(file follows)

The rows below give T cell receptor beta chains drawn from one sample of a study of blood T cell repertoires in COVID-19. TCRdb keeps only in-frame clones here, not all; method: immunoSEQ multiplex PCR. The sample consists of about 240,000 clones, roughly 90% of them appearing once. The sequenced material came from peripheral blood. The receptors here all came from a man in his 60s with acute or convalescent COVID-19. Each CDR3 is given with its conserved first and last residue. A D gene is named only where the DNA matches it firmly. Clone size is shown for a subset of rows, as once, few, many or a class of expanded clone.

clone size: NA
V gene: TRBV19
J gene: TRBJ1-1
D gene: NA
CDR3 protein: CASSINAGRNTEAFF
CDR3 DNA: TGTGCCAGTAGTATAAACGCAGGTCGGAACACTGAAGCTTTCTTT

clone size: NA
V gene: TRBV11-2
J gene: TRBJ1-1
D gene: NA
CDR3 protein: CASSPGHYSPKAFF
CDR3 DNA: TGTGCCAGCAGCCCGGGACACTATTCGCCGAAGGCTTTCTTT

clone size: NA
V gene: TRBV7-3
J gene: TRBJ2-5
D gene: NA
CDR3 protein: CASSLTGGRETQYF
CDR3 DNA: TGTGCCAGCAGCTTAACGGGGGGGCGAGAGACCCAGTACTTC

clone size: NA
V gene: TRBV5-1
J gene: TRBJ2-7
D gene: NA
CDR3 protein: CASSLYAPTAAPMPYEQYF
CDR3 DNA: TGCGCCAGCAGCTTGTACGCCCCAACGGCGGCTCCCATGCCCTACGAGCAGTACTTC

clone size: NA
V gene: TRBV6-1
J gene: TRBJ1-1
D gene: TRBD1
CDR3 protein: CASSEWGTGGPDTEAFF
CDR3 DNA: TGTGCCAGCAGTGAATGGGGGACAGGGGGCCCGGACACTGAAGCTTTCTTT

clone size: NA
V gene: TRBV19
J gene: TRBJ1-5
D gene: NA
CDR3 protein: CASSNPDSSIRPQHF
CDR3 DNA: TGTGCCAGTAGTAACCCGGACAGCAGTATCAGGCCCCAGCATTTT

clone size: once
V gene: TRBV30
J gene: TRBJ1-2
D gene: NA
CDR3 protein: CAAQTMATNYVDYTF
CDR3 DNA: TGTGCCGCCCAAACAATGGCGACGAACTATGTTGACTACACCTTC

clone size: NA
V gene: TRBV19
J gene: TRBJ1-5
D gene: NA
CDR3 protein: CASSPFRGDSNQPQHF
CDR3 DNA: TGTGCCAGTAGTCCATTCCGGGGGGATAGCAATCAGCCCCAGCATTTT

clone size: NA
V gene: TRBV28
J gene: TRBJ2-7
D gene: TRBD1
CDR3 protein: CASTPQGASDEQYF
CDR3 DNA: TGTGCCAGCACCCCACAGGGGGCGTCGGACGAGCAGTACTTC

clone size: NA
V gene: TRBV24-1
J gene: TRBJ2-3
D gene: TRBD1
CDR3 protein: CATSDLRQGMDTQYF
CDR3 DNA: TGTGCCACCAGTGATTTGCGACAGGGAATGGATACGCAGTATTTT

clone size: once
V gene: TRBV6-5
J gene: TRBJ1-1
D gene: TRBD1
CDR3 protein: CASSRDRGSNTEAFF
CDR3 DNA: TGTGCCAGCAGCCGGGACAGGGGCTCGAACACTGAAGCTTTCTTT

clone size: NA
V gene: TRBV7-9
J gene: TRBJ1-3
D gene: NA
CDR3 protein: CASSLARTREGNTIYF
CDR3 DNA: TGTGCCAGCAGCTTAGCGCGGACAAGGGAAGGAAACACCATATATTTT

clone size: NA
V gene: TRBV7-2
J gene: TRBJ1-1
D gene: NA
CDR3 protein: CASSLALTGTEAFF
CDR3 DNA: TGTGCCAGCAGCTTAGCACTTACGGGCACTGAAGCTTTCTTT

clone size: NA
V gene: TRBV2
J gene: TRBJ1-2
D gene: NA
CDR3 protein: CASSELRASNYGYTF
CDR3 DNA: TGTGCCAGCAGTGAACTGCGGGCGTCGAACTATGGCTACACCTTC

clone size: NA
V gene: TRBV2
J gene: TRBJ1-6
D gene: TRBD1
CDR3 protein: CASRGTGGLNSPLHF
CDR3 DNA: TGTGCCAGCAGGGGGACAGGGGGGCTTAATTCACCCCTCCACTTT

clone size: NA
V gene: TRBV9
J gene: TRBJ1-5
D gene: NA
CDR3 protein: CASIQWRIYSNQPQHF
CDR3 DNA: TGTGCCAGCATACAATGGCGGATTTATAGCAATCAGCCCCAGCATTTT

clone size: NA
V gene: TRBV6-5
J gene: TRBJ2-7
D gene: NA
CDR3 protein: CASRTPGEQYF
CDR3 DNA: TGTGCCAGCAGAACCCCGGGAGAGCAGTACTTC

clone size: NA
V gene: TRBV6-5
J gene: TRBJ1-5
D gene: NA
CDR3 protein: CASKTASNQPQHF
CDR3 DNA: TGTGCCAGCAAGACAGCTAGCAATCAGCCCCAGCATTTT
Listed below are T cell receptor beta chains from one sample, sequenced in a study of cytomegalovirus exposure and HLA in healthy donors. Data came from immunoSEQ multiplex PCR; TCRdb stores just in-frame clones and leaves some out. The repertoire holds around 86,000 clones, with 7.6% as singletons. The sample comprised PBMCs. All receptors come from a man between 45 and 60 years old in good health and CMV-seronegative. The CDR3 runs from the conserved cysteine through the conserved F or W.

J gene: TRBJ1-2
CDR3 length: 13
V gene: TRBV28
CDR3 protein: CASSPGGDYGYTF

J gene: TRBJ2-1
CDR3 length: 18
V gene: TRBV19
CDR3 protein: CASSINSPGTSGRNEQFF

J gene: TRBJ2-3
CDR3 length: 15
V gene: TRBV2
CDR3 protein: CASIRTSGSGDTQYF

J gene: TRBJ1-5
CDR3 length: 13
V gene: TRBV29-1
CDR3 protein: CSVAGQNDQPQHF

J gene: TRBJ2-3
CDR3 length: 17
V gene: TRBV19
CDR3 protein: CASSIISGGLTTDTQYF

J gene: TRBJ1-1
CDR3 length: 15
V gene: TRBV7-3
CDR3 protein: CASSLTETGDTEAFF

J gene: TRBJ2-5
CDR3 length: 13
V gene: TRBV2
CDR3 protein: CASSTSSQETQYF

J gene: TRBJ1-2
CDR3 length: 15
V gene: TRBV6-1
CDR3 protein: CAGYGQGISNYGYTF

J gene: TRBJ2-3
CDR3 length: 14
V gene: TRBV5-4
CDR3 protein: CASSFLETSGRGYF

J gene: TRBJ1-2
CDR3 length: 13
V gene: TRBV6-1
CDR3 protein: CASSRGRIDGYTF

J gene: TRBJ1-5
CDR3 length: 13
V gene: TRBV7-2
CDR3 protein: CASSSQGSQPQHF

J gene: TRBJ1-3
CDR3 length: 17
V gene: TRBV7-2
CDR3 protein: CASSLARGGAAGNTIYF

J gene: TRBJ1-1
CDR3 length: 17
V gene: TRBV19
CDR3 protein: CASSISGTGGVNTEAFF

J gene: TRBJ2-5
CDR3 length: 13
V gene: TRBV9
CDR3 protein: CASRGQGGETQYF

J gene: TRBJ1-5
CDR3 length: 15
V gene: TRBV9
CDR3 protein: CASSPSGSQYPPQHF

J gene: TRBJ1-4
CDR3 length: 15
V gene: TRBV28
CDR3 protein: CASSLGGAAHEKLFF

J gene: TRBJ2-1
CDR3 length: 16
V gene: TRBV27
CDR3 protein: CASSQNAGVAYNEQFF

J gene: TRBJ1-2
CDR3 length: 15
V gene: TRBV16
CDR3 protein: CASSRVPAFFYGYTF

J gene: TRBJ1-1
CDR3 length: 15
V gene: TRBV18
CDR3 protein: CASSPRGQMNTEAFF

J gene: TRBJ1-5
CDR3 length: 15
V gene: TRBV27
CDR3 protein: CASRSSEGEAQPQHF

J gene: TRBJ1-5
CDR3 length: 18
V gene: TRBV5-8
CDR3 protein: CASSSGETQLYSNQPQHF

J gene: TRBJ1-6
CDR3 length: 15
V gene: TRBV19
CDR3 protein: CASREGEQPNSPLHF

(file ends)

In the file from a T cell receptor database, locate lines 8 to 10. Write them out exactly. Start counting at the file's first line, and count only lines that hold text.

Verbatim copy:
clone size: NA
V gene: TRBV11-2
J gene: TRBJ1-1